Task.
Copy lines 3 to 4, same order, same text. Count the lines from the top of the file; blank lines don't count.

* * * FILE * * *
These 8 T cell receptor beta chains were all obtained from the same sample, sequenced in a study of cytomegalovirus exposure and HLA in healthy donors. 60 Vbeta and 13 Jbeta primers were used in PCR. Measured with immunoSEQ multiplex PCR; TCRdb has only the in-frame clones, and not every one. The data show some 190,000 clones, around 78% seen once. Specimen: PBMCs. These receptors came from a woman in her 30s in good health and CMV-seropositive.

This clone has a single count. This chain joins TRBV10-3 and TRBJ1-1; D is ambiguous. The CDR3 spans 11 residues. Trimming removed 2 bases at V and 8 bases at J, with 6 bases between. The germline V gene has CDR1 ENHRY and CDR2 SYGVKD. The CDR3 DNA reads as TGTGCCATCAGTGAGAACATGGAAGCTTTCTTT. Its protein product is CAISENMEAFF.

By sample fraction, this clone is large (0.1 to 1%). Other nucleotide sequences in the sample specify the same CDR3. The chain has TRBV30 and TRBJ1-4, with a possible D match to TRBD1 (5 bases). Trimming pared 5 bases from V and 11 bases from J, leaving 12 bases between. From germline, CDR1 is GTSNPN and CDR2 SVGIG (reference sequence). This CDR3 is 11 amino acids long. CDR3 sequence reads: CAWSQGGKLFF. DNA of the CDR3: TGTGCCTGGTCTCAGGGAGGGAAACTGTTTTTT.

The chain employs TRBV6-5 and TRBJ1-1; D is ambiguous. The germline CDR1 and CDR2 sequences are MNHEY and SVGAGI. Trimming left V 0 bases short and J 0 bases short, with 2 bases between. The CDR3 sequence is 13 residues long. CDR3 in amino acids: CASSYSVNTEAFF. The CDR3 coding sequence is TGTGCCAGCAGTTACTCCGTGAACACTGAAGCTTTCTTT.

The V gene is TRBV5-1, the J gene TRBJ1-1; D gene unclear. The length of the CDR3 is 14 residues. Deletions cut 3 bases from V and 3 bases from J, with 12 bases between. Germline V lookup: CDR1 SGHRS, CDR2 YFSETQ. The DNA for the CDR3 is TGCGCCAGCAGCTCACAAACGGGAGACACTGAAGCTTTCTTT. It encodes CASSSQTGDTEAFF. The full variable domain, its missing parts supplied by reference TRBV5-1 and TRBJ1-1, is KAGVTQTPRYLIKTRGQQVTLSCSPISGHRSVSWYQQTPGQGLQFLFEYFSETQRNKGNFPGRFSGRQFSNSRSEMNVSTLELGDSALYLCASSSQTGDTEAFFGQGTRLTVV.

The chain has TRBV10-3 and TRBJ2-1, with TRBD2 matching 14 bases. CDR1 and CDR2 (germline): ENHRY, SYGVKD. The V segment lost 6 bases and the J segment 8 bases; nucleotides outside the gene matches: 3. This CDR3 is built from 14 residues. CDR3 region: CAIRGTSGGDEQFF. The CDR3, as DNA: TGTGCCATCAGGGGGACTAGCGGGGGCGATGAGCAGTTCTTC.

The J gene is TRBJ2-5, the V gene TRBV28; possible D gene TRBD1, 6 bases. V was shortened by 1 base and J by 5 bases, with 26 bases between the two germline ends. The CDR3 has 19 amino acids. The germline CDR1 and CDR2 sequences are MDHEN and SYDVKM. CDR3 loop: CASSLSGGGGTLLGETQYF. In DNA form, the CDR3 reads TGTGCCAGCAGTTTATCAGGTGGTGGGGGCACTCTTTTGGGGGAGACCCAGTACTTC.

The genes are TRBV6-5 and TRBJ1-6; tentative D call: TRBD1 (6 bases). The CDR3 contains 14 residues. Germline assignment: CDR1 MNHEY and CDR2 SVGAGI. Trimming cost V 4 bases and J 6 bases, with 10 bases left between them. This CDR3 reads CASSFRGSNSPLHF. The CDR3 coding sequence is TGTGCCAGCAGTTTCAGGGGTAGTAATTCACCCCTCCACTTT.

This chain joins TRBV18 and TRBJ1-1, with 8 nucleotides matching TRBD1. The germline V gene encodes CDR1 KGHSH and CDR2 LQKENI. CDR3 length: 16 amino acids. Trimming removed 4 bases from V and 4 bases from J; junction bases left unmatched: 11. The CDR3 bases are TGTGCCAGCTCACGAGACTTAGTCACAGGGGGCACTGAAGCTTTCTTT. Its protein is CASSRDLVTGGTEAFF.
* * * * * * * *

By sample fraction, this clone is large (0.1 to 1%). Other nucleotide sequences in the sample specify the same CDR3. The chain has TRBV30 and TRBJ1-4, with a possible D match to TRBD1 (5 bases). Trimming pared 5 bases from V and 11 bases from J, leaving 12 bases between. From germline, CDR1 is GTSNPN and CDR2 SVGIG (reference sequence). This CDR3 is 11 amino acids long. CDR3 sequence reads: CAWSQGGKLFF. DNA of the CDR3: TGTGCCTGGTCTCAGGGAGGGAAACTGTTTTTT.

The chain employs TRBV6-5 and TRBJ1-1; D is ambiguous. The germline CDR1 and CDR2 sequences are MNHEY and SVGAGI. Trimming left V 0 bases short and J 0 bases short, with 2 bases between. The CDR3 sequence is 13 residues long. CDR3 in amino acids: CASSYSVNTEAFF. The CDR3 coding sequence is TGTGCCAGCAGTTACTCCGTGAACACTGAAGCTTTCTTT.